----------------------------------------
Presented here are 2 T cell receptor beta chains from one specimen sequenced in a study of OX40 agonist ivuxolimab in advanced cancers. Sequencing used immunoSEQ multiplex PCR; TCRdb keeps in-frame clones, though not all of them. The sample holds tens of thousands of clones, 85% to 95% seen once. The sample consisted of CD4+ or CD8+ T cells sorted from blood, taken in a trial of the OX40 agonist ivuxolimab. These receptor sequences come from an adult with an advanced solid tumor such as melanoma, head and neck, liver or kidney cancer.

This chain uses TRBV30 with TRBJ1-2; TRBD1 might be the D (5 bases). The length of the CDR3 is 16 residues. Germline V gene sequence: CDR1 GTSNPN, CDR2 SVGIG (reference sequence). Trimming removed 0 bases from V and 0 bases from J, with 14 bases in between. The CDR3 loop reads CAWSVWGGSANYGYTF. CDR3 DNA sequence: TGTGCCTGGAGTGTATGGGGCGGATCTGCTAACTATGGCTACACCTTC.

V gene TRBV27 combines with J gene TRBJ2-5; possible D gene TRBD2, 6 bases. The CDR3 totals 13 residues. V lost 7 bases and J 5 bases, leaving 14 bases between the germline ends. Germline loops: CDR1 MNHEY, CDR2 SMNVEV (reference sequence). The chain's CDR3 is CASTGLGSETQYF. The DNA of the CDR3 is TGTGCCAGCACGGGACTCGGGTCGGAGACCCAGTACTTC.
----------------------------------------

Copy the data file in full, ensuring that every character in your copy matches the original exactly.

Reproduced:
Presented here are 2 T cell receptor beta chains from one specimen sequenced in a study of OX40 agonist ivuxolimab in advanced cancers. Sequencing used immunoSEQ multiplex PCR; TCRdb keeps in-frame clones, though not all of them. The sample holds tens of thousands of clones, 85% to 95% seen once. The sample consisted of CD4+ or CD8+ T cells sorted from blood, taken in a trial of the OX40 agonist ivuxolimab. These receptor sequences come from an adult with an advanced solid tumor such as melanoma, head and neck, liver or kidney cancer.

This chain uses TRBV30 with TRBJ1-2; TRBD1 might be the D (5 bases). The length of the CDR3 is 16 residues. Germline V gene sequence: CDR1 GTSNPN, CDR2 SVGIG (reference sequence). Trimming removed 0 bases from V and 0 bases from J, with 14 bases in between. The CDR3 loop reads CAWSVWGGSANYGYTF. CDR3 DNA sequence: TGTGCCTGGAGTGTATGGGGCGGATCTGCTAACTATGGCTACACCTTC.

V gene TRBV27 combines with J gene TRBJ2-5; possible D gene TRBD2, 6 bases. The CDR3 totals 13 residues. V lost 7 bases and J 5 bases, leaving 14 bases between the germline ends. Germline loops: CDR1 MNHEY, CDR2 SMNVEV (reference sequence). The chain's CDR3 is CASTGLGSETQYF. The DNA of the CDR3 is TGTGCCAGCACGGGACTCGGGTCGGAGACCCAGTACTTC.